Paprika, as far as we know, was first grown and used in Spain although it is also said that it was brought to Spain by Columbus from the Americas. Paprika is actually a quite good source of Vitamin C.
Apparently Hungarians eat about 2 pounds of paprika each per year!
Paprika is used for its colour. The flavour is quite mild compared to cayenne pepper. Not all paprikas are equal – there are different grades of heat, different shades of colour and sweet or smoked. You can also divide paprika up into 3 groups – Hungarian, Spanish and the rest.
Try it with shellfish. Add it to dips like hummus. Try adding it to cole slaw or potato salad. The flavour of paprika only really emerges with heat. Add it to your onions and garlic once they have softened. Then the paprika is less likely to burn.
You can also sprinkle paprika on top of dishes as a little garnish – not with too heavy a hand though!
When you are buying paprika try to find it in a glass jar so you can check that the colour is bright. It will deteriorate with time so be strong and replace any that has sat around for too long.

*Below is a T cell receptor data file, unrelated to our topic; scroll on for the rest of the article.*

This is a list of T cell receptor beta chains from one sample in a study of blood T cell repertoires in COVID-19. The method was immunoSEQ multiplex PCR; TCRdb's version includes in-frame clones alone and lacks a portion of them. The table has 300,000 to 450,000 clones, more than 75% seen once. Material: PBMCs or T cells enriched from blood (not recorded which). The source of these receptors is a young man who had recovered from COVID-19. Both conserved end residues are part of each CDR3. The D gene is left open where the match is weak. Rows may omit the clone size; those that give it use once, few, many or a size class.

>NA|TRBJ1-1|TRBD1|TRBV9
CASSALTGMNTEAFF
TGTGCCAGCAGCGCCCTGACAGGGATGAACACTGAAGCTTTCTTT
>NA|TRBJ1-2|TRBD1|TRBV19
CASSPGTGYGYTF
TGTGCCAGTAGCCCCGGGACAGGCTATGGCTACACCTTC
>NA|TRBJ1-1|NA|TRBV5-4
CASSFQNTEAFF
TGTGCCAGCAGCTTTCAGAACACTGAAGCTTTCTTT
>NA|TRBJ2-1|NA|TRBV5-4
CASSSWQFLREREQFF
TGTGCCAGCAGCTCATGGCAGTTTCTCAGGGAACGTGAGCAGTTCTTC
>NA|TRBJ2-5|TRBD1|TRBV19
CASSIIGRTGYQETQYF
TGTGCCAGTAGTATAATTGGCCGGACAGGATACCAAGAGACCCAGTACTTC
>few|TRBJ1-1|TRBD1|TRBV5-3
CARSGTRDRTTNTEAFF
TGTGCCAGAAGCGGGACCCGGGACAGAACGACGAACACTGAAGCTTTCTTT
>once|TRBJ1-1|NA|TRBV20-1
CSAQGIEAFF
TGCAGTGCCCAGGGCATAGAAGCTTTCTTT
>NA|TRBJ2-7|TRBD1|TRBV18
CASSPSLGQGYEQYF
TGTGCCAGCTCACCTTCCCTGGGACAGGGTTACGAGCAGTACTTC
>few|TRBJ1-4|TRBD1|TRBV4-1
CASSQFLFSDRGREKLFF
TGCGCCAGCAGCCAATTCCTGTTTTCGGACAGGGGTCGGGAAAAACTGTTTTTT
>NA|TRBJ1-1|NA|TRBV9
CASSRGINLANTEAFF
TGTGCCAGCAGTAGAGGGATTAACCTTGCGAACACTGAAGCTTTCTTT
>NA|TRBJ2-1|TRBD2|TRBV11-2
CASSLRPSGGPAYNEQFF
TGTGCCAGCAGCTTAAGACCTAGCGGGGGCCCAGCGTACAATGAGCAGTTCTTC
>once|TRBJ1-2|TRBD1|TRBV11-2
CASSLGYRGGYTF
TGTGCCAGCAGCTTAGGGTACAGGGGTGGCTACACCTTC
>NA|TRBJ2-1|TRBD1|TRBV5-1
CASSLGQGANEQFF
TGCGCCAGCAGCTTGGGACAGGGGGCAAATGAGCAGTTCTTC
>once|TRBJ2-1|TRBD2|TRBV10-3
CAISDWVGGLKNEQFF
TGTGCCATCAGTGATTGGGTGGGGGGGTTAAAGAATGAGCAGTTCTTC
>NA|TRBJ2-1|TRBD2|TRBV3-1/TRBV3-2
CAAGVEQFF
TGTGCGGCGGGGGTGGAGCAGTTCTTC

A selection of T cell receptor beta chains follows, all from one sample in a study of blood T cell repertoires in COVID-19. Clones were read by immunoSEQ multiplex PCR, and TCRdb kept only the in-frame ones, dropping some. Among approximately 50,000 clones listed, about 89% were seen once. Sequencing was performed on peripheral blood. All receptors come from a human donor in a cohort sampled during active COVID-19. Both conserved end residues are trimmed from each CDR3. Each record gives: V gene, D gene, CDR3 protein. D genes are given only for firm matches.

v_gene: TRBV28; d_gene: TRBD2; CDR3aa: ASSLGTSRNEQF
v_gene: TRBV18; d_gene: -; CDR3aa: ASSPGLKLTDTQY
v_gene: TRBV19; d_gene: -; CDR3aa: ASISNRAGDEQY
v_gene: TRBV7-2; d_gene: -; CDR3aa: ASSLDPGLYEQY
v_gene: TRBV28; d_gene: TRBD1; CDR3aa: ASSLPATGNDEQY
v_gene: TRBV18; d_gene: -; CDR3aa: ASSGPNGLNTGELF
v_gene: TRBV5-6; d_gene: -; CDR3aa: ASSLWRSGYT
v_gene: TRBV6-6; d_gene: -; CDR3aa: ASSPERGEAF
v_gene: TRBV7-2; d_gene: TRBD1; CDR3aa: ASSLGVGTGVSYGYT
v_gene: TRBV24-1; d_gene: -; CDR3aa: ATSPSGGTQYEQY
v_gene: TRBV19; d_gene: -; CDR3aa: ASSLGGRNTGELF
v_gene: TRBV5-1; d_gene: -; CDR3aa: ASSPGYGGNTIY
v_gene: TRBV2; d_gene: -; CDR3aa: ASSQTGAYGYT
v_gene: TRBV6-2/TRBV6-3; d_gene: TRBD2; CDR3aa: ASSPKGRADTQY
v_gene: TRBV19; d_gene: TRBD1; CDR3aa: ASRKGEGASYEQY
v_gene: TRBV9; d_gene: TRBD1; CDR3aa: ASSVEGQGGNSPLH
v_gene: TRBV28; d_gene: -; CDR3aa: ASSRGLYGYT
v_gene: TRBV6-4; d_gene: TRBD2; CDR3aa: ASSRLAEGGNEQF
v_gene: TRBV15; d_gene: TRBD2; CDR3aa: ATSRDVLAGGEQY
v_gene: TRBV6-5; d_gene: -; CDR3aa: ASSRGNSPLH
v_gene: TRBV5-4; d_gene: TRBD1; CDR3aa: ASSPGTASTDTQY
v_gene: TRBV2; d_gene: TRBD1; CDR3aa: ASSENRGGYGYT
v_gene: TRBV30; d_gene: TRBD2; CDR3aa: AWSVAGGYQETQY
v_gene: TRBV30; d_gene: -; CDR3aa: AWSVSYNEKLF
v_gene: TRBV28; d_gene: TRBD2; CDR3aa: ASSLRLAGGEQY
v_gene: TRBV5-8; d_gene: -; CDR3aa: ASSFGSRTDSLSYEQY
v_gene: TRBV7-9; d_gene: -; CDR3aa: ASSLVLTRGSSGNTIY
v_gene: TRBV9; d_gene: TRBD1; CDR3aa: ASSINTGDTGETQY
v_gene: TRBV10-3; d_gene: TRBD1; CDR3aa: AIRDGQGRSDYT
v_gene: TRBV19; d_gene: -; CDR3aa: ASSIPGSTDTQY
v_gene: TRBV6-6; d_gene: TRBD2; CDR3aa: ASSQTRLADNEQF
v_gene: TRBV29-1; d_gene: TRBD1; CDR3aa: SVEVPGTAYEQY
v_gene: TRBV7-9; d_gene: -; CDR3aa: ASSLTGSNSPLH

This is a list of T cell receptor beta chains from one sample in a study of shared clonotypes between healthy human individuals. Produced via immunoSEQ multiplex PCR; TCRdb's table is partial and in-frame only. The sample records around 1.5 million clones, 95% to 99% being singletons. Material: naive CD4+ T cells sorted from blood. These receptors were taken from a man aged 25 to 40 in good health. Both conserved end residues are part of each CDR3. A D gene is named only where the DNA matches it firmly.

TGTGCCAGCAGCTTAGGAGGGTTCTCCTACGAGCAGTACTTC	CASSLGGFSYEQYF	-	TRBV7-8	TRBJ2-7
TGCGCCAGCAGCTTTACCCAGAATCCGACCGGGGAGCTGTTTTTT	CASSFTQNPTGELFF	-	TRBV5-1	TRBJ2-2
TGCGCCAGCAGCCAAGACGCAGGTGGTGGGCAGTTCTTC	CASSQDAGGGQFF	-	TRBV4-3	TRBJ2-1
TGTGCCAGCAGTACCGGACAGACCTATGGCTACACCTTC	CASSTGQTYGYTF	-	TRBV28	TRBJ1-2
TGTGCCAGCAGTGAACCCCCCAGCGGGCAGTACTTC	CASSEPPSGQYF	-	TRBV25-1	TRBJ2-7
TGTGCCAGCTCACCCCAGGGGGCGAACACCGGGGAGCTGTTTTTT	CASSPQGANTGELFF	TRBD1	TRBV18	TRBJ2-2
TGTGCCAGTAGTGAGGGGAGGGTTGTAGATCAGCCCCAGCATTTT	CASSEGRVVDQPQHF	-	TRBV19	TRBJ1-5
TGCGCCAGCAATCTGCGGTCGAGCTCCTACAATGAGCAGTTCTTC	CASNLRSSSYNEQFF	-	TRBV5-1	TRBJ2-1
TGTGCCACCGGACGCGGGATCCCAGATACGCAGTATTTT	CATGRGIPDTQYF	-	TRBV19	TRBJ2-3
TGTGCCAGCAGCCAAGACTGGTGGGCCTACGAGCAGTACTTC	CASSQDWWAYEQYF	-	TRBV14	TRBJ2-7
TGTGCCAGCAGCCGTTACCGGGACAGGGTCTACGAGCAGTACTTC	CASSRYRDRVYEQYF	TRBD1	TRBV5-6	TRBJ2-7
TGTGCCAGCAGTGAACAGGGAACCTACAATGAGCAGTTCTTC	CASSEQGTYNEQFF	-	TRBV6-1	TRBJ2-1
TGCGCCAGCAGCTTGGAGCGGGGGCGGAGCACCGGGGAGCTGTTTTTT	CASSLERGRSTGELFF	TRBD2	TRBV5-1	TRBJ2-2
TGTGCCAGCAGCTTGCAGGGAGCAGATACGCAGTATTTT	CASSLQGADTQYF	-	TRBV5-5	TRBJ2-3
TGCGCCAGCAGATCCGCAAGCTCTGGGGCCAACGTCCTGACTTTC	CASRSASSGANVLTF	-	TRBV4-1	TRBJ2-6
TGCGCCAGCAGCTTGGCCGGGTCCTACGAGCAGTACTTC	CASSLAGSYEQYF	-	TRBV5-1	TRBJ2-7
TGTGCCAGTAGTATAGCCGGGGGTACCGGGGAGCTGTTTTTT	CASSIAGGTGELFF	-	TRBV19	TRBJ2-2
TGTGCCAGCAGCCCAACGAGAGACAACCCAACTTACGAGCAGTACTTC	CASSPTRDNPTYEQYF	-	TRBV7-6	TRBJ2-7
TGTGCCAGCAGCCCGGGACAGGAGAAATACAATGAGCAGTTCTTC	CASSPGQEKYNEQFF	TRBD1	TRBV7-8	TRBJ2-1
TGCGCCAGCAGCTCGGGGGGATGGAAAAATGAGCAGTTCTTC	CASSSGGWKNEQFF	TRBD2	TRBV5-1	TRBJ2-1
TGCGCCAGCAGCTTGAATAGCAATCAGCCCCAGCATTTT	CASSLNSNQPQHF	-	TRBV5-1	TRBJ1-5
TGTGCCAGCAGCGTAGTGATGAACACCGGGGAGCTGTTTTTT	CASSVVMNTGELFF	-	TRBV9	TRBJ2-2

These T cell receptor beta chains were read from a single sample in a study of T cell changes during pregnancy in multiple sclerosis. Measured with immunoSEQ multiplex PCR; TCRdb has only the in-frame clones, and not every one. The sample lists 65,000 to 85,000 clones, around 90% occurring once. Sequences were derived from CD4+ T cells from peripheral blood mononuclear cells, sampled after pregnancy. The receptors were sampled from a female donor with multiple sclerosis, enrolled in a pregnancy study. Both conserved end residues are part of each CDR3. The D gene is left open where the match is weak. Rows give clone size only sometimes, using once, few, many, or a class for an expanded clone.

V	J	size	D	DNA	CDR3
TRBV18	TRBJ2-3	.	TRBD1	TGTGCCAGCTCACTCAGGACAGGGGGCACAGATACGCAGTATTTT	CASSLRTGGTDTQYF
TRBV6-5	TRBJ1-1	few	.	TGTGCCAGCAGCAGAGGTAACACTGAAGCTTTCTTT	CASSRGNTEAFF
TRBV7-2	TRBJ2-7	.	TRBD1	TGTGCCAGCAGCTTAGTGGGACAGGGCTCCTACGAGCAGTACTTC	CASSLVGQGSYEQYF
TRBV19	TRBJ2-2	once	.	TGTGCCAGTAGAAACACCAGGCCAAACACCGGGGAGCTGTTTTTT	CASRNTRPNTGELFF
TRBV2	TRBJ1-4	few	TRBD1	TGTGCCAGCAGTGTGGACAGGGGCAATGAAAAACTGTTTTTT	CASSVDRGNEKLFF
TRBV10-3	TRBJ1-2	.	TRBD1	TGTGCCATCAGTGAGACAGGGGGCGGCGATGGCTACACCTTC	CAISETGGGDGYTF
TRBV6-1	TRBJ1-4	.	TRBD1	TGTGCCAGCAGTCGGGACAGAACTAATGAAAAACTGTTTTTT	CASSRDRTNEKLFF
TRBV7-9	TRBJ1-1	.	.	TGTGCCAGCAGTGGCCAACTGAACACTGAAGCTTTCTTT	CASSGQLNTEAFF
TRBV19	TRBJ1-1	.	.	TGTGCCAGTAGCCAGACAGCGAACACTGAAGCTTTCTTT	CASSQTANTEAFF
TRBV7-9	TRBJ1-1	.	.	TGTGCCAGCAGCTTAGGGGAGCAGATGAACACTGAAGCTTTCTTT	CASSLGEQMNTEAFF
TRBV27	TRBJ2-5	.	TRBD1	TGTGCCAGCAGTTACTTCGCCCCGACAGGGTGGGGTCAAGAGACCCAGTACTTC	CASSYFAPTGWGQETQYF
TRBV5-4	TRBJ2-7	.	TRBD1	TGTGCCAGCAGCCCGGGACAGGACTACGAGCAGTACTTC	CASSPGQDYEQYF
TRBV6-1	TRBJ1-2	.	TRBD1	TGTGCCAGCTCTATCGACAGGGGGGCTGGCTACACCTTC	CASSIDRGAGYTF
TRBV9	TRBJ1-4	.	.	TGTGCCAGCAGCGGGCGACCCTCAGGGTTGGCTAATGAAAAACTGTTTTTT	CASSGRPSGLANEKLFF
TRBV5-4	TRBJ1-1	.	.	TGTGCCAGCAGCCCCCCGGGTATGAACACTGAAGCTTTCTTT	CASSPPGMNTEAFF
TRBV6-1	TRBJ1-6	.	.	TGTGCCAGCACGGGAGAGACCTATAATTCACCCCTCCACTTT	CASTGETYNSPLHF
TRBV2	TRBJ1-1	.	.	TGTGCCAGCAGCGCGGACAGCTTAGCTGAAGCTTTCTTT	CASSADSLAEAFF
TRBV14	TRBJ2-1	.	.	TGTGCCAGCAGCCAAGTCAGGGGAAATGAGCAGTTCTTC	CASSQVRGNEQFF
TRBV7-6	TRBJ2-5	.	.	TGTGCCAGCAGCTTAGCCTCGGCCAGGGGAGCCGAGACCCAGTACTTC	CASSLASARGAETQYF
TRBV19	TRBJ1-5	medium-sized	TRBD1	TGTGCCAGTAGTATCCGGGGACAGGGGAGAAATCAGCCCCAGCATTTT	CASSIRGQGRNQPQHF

Try – sprinkling paprika over cheese on toast. Add it to tomato paste or passata when making a stew. Make your own paprika oil by mixing it with olive oil and leaving it to stand.
MY Recipes using paprika - Simple Jambalaya, Steak on Buttered Leeks, Ribs, Chicken Tenders with a hint of Curry, Beef Stroganoff, Garlicky Crumbed Broccoli,
BIBLIOGRAPHY - with thanks to Auckland Libraries
Cook's Encyclopaedia of Spices by Sallie Morris & Lesley Mackley
Discovering Vegetables, Herbs & Spices by Susanna Lyle
Spice Market by Jane Lawson
Spicery by Ian & Elizabeth Hemphill
Spices & Natural Flavourings by Jennifer Mulherin
Spices by Sophie Grigson
Spices Condiments and Seasonings by Kenneth T Farrell
Spices, Salt and Aromatics in the English Kitchen by Elizabeth David
The Cook's Companion by Stephanie Alexander